Nondiscrimination

It seems like today, within the United States of America, no one should have to avoid living in a state because they’re afraid that state’s laws won’t protect them or their family. But, for LGBTQ Americans, this fear is still a real concern because of the discrimination they continue to face. That discrimination can affect which job offer they feel comfortable accepting, where they feel able to safely live, and what businesses and stores they can shop at without being mistreated.

In recent years, Utah has made progress in better protecting its LGBTQ residents from discrimination. On March 12, 2015, Governor Herbert signed SB 296 into law. This milestone legislation added the words “sexual orientation” and “gender identity” to Utah’s Anti-Discrimination and Fair Housing Acts, which has helped protect LGBTQ Utahns against discrimination at work and in the housing market.

Passing SB296 is an achievement we should all be proud of because, as the Williams Institute estimates, there are 55,000 LGBTQ adults living in Utah and 37,000 of those LGBTQ adults are employed in the workforce and because it covers the over 1 million jobs, 600,000 homes, and over 200,000 apartments within the state.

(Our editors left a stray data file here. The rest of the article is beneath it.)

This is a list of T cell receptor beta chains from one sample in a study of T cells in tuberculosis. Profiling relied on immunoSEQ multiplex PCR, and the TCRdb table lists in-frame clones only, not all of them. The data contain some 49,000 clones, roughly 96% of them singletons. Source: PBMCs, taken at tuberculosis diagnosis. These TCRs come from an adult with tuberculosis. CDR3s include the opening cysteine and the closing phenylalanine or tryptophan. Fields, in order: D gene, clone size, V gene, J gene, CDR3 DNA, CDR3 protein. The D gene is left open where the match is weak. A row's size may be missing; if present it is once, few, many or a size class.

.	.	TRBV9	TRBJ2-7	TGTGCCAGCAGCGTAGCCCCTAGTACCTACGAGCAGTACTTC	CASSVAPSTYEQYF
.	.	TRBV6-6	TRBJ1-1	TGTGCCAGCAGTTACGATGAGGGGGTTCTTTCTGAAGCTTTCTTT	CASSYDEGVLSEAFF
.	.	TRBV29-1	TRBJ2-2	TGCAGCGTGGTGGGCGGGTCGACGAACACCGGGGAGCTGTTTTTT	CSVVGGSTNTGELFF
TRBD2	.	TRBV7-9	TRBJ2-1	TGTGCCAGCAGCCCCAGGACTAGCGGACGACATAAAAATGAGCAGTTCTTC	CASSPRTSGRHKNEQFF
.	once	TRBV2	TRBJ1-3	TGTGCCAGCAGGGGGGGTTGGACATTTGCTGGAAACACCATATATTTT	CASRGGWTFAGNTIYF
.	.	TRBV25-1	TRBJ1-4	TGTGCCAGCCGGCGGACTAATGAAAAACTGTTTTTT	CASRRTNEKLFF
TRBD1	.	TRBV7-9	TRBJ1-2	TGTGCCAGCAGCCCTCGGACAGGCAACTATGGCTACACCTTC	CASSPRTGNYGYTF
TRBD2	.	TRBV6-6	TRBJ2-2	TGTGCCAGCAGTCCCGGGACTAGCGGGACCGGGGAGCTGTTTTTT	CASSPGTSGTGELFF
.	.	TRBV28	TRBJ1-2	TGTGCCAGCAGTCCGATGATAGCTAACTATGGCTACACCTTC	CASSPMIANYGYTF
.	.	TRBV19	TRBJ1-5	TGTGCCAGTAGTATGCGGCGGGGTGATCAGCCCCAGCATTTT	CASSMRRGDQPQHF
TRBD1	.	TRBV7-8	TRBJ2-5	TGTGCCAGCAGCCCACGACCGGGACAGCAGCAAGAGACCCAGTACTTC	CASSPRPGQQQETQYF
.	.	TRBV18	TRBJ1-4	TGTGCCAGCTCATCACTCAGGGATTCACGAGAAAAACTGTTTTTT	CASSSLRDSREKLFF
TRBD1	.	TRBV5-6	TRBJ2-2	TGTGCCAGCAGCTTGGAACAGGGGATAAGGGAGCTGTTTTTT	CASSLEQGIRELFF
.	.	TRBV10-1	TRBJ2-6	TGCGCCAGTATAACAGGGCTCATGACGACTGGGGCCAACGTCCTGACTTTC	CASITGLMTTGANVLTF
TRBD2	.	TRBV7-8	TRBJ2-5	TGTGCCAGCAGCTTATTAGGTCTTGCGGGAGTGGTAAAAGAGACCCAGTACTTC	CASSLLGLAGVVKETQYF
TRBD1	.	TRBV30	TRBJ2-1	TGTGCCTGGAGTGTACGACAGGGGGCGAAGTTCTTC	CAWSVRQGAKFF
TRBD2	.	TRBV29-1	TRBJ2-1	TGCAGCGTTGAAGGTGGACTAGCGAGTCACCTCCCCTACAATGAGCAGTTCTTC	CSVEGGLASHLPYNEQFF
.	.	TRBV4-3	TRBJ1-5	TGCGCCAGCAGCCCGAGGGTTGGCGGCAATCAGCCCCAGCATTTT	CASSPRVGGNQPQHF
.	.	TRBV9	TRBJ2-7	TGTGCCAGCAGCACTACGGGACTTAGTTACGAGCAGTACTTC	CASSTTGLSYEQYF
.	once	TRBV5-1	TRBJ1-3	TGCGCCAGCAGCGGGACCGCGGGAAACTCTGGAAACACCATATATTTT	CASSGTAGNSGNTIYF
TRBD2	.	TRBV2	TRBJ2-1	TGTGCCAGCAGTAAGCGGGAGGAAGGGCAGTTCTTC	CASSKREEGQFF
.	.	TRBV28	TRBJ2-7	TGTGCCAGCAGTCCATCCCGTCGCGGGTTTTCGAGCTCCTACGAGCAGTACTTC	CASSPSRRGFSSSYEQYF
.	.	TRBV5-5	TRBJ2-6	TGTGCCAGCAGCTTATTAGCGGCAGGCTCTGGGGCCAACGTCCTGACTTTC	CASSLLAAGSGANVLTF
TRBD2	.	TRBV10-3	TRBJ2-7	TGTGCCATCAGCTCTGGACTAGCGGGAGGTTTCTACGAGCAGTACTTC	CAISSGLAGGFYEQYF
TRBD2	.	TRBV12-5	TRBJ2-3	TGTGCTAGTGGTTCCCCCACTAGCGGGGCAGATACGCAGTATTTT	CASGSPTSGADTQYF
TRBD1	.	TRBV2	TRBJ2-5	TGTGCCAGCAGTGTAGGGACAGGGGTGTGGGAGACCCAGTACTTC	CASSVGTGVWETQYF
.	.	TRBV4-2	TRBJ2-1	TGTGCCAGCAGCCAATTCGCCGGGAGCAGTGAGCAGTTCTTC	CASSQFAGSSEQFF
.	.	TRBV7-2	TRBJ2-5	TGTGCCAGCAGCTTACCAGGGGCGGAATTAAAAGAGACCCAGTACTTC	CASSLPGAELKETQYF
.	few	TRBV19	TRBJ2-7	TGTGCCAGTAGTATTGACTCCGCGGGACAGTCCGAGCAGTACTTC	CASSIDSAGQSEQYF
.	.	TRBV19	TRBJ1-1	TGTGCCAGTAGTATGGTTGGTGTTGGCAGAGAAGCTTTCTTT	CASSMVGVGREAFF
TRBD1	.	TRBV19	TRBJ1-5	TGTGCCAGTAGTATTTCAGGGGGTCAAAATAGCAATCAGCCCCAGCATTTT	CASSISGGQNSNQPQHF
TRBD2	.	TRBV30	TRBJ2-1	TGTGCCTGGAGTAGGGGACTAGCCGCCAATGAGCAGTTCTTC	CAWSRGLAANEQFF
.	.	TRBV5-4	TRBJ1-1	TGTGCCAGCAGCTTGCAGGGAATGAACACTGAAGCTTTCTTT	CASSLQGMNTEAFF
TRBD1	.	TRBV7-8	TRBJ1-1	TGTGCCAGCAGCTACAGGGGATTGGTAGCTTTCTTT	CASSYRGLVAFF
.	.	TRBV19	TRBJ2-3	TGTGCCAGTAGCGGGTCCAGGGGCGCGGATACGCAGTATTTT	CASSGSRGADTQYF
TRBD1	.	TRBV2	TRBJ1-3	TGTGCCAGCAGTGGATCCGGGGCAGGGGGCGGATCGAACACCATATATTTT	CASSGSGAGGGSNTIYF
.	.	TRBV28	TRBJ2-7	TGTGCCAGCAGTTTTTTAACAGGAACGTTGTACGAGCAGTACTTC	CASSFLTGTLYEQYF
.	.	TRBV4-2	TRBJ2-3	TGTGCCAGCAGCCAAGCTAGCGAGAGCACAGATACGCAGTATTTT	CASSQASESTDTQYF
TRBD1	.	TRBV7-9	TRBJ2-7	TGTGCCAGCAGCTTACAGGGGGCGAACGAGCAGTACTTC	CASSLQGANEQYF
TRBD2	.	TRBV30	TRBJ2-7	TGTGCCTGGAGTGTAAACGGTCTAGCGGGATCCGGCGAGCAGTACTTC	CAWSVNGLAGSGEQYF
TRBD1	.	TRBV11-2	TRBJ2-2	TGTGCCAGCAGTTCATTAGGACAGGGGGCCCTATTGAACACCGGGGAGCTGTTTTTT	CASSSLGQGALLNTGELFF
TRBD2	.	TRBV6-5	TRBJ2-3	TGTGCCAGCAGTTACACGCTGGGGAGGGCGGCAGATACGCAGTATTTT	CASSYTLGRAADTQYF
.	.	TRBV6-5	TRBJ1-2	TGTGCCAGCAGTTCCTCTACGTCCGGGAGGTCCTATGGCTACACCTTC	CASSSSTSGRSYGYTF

But persisting discrimination can affect many other areas of an LGBTQ person’s life, including people’s attitudes about who they should be allowed to marry, whether they should get credit card and loan approvals, what types of transportation they can use, and whether they deserve to have access to health care. That’s why LGBTQ Utahns need legislation that will specifically protect them from discrimination in those and in many other important areas.

Additionally, we all need to acknowledge that discrimination in Utah is real and that it is harming many of its residents. Before SB 296 passed, in 2015, 43% of Utah’s lesbian, gay, or bisexual workers said that they had been discriminated against in interviews or at their current jobs (according to the Williams Institute), and 67% of Utah’s transgender workers reported that they have experienced employment discrimination.

As a result, Equality Utah is continually advocating for our LGBTQ community to ensure that they will receive the same rights and protections that all other Utahns now enjoy—like inclusion within Utah’s existing public accommodations laws to help protect LGBTQ Utahns from discrimination in all stores, restaurants, hotels, and bathrooms within the state—making Utah into a more welcoming, inclusive place for LGBTQ people to live and to work.

Opportunity means that everybody has a fair chance to achieve their full potential.
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